• Mama Bear: Don't come between Ashe and Kai. Ashe throws a glass vase at Paula for simply raising her voice in front Kai and gives Breeland quite the beating when he threatens to separate them.
  • Married to the Job: Why Platt's wife leaves him.
  • Minority Police Officer: Ashe and Joshua, the latter being the only minority officer in Gate Station.
  • Nice Job Breaking It, Hero: Played with when Ashe informs Cox that a witness (Breeland) is going to testify against him for shooting Joey, encouraging Cox to confess and turn himself in. Doing so prevented Breeland from going unpunished, but also led to his death, and Cox ends up avoiding indictment, which may not have happened if Breeland testified first.
  • Oh, Crap!:
    • Joshua is naturally in shock after shooting Jesse.
    • Cory while hiding from Cox's men.
    • Sarah when one of the guests at a special event dies in front of her.
  • Only Sane Man: Caleb turns out to be the only level-headed police officer in Gate Station.
  • Parental Favoritism: A suspicion held by Preston towards his father and brother Maceo because Maceo followed their father's wishes of pursuing a career in sports and he didn't. His father further reinforces this suspicion by choosing to spend time with Maceo over attending an event at Eamons' mansion with Preston.
  • Police Brutality:
    • Breeland is repeatedly accused of this, although it becomes averted when he prevents a fire hose from being used on protestors.
    • It's eventually revealed that Joshua shot Jesse after forcibly dragging him out of his car.
  • Persecution Flip: Examined from every angle, as everyone is well aware of the anomalous nature of the shooting in the middle of the multitudes of white cops shooting unarmed black people.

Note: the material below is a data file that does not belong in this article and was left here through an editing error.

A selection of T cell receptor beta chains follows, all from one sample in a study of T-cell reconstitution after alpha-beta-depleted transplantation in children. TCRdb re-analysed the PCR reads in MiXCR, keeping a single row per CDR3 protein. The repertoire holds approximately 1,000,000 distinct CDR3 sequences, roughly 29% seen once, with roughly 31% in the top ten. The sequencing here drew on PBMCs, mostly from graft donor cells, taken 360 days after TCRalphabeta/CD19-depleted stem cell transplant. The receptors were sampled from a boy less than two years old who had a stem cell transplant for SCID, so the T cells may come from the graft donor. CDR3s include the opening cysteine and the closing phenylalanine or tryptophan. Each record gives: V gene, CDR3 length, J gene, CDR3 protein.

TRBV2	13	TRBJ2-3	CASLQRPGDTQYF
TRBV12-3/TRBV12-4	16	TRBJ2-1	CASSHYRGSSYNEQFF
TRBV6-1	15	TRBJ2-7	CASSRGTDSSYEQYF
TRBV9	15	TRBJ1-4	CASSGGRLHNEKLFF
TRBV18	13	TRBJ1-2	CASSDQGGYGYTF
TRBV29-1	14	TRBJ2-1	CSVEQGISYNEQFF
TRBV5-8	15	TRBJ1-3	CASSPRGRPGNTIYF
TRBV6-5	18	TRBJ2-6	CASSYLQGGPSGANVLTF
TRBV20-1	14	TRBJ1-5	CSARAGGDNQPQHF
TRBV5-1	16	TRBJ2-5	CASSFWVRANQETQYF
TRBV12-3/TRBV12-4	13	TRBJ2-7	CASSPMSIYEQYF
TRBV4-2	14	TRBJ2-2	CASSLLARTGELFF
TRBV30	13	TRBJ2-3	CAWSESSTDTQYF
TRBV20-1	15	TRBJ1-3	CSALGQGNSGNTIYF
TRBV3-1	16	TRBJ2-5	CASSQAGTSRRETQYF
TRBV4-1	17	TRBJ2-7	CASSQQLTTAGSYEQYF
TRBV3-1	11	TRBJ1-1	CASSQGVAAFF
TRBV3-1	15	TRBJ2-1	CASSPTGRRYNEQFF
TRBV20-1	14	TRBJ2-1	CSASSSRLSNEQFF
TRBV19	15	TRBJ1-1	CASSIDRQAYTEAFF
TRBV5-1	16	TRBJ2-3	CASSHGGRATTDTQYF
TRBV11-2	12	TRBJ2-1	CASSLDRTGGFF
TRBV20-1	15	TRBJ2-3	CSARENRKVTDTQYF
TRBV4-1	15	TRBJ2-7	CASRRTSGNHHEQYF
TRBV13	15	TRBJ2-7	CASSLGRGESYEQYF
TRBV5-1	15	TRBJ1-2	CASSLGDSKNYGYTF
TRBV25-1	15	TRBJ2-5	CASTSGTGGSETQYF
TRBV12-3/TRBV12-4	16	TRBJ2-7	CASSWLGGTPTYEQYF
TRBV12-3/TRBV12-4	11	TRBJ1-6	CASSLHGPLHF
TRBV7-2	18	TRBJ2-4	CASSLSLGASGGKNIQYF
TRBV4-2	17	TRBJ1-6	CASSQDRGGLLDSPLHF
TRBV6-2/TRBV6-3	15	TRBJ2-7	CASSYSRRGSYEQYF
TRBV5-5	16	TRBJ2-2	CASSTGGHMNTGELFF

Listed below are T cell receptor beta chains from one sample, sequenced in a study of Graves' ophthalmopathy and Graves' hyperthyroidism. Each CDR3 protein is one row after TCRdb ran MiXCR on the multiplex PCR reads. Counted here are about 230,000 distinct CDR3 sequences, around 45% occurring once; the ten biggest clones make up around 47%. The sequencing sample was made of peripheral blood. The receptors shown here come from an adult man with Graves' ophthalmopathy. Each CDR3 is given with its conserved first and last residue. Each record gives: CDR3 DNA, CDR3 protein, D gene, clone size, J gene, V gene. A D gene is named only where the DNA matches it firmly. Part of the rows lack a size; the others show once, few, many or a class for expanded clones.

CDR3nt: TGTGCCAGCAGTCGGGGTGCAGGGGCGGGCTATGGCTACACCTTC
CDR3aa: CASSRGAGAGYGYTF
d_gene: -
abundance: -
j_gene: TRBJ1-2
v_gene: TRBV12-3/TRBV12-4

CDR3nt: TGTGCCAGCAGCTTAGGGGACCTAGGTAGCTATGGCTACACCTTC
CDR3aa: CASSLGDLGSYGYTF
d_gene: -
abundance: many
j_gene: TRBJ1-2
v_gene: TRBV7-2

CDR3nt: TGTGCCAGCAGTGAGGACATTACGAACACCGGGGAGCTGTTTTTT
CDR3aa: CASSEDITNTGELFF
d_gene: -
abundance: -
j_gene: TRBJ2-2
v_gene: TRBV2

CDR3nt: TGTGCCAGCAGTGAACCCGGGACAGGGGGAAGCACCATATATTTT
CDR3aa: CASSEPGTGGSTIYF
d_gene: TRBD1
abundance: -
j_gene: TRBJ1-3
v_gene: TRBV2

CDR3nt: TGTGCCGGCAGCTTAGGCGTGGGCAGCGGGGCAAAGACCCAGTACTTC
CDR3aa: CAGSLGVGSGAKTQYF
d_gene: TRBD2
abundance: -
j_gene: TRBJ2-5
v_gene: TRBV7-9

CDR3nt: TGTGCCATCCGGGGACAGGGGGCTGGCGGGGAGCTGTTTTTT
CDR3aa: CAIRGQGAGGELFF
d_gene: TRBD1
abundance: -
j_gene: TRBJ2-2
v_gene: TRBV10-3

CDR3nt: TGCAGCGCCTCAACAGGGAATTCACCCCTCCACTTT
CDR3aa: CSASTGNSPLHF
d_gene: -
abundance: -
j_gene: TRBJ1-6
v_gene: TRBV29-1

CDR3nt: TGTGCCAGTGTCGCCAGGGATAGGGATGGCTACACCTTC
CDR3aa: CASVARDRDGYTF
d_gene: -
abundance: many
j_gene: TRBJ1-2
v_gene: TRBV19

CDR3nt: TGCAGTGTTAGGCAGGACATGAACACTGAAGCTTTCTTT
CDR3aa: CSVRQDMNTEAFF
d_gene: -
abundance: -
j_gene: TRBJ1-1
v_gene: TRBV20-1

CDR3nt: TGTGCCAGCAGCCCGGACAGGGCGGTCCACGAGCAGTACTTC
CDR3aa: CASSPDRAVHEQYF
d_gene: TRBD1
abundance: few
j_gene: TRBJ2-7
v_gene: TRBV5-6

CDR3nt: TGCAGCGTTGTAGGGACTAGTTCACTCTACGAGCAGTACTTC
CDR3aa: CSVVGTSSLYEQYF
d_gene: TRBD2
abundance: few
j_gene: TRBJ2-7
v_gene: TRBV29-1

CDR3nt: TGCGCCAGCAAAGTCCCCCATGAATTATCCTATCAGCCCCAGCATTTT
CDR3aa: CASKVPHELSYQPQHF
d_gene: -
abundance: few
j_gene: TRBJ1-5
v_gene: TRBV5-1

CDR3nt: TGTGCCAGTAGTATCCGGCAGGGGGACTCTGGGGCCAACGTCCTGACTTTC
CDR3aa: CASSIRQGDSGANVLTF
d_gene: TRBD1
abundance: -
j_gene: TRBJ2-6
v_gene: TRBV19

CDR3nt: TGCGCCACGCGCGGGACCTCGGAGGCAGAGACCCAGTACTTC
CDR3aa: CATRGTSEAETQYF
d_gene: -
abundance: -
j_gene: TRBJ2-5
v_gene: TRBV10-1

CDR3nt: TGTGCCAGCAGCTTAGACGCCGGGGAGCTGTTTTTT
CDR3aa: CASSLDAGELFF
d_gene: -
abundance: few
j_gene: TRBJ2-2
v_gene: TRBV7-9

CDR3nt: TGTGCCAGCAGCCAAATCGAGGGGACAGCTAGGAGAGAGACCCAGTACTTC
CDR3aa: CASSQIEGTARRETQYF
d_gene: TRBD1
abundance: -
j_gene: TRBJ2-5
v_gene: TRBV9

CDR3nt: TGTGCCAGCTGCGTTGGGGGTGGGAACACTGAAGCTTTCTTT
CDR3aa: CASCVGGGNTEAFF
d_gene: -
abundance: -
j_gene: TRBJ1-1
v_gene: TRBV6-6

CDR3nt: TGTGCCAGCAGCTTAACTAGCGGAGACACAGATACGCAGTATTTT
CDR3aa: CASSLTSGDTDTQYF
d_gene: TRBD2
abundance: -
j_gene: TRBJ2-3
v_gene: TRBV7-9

• Reasonable Authority Figure: Caleb, in contrast to nearly every other officer in Gate Station. His one failing is giving a ticket for a minor infraction, but winds up feeling guilty for it and redeems himself the same day by finding Shawn.
  • Red Herring Mole: Primarily embodied by Janae, who is repeatedly implied to have been involved with Joey's death and even gets arrested for the crime, but ultimately turns out to be innocent.
    • Sarah and Caleb to a lesser extent. The support that they show for others appears to be an act at first, but is proven to be genuine in the end.
  • Ripped from the Headlines: Joey's death is inspired by the 2015 death of Eric Harris, an unarmed black man who was accidentally shot by Reserve Deputy Bob Bates when he confused his personal handgun for a taser. Like Cox, Bates lacked the qualifications to participate in a police patrol and received his position through being a campaign donor (in his case, to the sheriff). Unlike Cox, however, Bates was found guilty of manslaughter and served a prison sentence.
  • Sleeping Their Way to the Top: It's implied that Preston pursues an affair with Sarah to further his career, which Ashe calls him out on. The affair ends when Sarah realizes that she's being used by Preston.
  • "Well Done, Son" Guy: Preston feels unappreciated by his father, especially in comparison to his NFL brother, because he didn't become a professional athlete. Zigzagged when his father tells him that he's proud of what he's done, but also reminds him that he missed the opportunity to play in the World Series.
  • Where da White Women At?: Played with. Ashe calls Preston out for his affair with Sarah, but while she makes a reference to race, her main issue is over Preston sleeping with a government official and Preston later demonstrates that he has no preference when he sleeps with Ashe.